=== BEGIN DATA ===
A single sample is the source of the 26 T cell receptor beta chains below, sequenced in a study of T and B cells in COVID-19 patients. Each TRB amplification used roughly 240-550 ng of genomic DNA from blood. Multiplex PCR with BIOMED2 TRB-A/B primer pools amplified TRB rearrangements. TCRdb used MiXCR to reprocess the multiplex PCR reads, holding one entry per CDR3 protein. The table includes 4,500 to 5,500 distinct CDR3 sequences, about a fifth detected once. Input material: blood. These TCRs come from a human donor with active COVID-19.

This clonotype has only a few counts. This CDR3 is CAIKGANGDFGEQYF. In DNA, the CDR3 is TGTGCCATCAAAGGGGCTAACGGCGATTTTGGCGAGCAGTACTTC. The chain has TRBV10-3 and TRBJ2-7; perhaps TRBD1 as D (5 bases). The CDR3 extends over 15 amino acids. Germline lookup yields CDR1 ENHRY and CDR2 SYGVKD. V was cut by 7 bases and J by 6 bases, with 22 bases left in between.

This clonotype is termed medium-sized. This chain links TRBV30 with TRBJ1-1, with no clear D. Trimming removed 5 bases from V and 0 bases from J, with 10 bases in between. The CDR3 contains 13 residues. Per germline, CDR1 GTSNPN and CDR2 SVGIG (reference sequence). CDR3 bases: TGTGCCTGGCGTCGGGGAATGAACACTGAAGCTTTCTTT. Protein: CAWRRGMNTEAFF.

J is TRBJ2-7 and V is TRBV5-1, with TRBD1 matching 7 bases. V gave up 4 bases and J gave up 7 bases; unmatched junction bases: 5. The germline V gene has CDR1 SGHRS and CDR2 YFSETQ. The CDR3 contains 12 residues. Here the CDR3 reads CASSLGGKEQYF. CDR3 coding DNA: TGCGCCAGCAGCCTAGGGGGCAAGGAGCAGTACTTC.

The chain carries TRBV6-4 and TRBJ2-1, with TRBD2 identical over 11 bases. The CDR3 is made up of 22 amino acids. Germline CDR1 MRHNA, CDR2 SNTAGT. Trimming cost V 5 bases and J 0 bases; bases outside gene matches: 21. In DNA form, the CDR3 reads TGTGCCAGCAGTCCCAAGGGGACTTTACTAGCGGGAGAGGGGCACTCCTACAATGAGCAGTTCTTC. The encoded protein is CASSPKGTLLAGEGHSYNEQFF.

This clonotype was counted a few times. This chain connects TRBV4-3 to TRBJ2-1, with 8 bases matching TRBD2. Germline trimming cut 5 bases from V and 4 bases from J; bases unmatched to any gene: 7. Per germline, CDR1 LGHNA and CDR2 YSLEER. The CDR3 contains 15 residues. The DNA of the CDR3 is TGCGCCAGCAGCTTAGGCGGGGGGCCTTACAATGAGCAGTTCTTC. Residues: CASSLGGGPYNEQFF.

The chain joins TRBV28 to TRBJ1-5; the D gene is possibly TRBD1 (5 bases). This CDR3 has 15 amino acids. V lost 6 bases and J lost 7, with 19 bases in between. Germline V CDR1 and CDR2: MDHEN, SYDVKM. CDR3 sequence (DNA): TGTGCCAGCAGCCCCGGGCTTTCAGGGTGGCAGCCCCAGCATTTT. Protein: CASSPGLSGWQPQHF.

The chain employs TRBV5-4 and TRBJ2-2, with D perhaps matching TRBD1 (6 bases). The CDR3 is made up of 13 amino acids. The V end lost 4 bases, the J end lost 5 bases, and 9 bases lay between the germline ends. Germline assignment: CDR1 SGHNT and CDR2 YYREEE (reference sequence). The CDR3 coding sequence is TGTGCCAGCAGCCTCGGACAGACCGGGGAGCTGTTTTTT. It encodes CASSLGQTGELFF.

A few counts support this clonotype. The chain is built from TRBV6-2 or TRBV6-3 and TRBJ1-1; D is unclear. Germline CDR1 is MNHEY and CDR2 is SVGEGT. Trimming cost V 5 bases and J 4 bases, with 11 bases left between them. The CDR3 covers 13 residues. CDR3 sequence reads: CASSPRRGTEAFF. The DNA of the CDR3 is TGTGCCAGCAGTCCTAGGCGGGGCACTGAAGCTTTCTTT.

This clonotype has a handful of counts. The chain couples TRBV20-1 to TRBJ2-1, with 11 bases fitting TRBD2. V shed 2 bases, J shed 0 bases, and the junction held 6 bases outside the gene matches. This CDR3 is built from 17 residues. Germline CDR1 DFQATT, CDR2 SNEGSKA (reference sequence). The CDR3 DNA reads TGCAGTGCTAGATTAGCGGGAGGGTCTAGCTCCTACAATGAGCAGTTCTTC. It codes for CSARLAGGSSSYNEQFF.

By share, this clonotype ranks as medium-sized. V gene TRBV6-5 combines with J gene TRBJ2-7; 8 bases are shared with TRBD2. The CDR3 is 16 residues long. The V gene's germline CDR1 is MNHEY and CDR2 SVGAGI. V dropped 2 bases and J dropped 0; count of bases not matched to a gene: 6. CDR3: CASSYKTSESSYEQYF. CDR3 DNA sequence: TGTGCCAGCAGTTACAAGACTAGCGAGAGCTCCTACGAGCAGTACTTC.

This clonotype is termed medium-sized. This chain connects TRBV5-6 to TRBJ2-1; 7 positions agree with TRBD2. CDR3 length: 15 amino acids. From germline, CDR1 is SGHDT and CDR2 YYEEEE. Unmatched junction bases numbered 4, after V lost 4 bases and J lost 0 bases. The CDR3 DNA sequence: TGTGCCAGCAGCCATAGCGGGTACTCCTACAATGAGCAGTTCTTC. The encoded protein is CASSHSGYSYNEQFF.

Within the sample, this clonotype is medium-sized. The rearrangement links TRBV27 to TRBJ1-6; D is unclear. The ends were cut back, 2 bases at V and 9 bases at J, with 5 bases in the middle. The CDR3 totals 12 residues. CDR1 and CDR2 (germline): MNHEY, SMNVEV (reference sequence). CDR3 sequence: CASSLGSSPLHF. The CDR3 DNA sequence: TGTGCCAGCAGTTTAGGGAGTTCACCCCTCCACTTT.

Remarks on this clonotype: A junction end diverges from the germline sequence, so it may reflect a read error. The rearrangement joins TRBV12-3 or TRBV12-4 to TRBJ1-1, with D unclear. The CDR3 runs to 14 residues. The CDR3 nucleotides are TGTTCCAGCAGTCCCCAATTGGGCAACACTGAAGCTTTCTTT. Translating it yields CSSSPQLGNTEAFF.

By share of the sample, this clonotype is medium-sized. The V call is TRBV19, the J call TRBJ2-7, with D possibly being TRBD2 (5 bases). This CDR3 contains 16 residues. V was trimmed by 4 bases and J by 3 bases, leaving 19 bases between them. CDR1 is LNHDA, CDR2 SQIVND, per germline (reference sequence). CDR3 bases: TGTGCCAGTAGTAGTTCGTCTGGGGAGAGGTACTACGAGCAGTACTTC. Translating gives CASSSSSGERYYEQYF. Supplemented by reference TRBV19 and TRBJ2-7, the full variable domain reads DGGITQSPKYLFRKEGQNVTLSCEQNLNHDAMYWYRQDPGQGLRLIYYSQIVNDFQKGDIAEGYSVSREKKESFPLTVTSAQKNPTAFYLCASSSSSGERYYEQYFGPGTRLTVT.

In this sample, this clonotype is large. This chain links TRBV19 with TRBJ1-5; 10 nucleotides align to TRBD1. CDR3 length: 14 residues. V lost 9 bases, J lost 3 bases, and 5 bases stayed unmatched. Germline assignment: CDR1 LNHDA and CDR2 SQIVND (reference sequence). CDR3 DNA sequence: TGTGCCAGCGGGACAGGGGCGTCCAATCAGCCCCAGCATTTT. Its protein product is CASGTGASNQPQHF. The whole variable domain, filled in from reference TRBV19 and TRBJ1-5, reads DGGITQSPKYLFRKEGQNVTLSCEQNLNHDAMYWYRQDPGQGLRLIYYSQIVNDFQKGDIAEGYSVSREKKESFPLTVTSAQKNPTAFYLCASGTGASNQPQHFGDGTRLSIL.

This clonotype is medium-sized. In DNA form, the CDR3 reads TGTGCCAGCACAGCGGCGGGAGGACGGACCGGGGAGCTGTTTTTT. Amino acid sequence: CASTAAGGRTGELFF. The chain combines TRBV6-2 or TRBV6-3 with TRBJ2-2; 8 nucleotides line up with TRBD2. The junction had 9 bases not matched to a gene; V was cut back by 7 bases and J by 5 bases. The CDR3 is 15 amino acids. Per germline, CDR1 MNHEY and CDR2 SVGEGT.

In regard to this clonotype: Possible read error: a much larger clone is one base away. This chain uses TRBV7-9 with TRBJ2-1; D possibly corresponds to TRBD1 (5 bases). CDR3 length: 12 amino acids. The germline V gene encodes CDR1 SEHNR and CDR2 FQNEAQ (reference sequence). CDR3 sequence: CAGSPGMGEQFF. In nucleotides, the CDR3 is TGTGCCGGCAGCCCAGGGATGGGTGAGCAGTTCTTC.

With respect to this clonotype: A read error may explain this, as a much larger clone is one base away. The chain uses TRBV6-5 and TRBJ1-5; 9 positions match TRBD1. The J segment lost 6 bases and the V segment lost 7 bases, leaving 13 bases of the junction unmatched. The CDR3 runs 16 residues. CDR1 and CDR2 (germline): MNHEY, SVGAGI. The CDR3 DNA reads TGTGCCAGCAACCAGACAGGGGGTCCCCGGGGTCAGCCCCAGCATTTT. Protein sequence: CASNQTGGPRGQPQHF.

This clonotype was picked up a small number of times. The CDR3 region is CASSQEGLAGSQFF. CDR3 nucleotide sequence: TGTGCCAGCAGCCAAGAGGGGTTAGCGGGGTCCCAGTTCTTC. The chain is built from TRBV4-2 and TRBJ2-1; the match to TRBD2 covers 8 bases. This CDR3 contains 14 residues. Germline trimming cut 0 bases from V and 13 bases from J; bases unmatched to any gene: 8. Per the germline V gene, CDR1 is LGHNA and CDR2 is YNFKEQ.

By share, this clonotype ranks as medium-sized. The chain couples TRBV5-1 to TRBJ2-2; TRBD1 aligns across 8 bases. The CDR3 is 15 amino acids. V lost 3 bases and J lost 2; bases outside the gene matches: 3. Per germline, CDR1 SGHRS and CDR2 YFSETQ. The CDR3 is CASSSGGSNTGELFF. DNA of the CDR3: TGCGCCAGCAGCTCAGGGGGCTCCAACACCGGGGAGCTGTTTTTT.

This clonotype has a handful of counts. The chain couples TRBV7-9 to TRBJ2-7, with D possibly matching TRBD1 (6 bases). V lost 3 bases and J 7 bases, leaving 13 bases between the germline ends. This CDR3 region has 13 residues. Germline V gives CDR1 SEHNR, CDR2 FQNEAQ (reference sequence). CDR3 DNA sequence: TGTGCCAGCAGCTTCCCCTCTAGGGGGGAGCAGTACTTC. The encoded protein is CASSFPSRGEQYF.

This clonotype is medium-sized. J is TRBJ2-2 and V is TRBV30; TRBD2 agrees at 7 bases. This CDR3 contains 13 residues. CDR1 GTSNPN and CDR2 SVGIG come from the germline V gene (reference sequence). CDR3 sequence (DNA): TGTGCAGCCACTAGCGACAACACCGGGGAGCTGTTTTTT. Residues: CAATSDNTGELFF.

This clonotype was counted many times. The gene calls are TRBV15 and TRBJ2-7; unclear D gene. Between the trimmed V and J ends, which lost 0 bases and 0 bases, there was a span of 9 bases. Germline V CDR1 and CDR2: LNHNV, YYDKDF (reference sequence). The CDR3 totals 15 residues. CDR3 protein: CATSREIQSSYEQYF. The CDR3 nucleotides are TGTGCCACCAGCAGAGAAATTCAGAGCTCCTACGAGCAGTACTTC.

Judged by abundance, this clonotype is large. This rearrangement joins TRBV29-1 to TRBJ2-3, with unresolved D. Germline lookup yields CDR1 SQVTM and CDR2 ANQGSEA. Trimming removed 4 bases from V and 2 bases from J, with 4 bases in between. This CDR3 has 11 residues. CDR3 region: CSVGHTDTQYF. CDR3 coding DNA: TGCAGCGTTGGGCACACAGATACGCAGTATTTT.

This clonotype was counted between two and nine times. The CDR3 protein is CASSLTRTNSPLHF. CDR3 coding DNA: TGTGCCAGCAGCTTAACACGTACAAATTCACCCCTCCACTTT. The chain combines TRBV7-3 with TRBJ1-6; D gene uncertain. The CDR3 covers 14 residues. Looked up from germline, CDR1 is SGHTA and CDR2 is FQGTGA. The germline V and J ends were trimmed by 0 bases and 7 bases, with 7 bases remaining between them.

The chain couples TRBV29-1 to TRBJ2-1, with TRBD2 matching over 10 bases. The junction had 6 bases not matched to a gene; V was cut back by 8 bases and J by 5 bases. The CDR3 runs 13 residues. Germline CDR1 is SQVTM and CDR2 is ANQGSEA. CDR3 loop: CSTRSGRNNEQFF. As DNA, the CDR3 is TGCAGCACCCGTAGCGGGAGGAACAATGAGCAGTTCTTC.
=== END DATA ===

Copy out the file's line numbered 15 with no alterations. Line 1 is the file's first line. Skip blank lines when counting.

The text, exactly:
By share of the sample, this clonotype is medium-sized. The V call is TRBV19, the J call TRBJ2-7, with D possibly being TRBD2 (5 bases). This CDR3 contains 16 residues. V was trimmed by 4 bases and J by 3 bases, leaving 19 bases between them. CDR1 is LNHDA, CDR2 SQIVND, per germline (reference sequence). CDR3 bases: TGTGCCAGTAGTAGTTCGTCTGGGGAGAGGTACTACGAGCAGTACTTC. Translating gives CASSSSSGERYYEQYF. Supplemented by reference TRBV19 and TRBJ2-7, the full variable domain reads DGGITQSPKYLFRKEGQNVTLSCEQNLNHDAMYWYRQDPGQGLRLIYYSQIVNDFQKGDIAEGYSVSREKKESFPLTVTSAQKNPTAFYLCASSSSSGERYYEQYFGPGTRLTVT.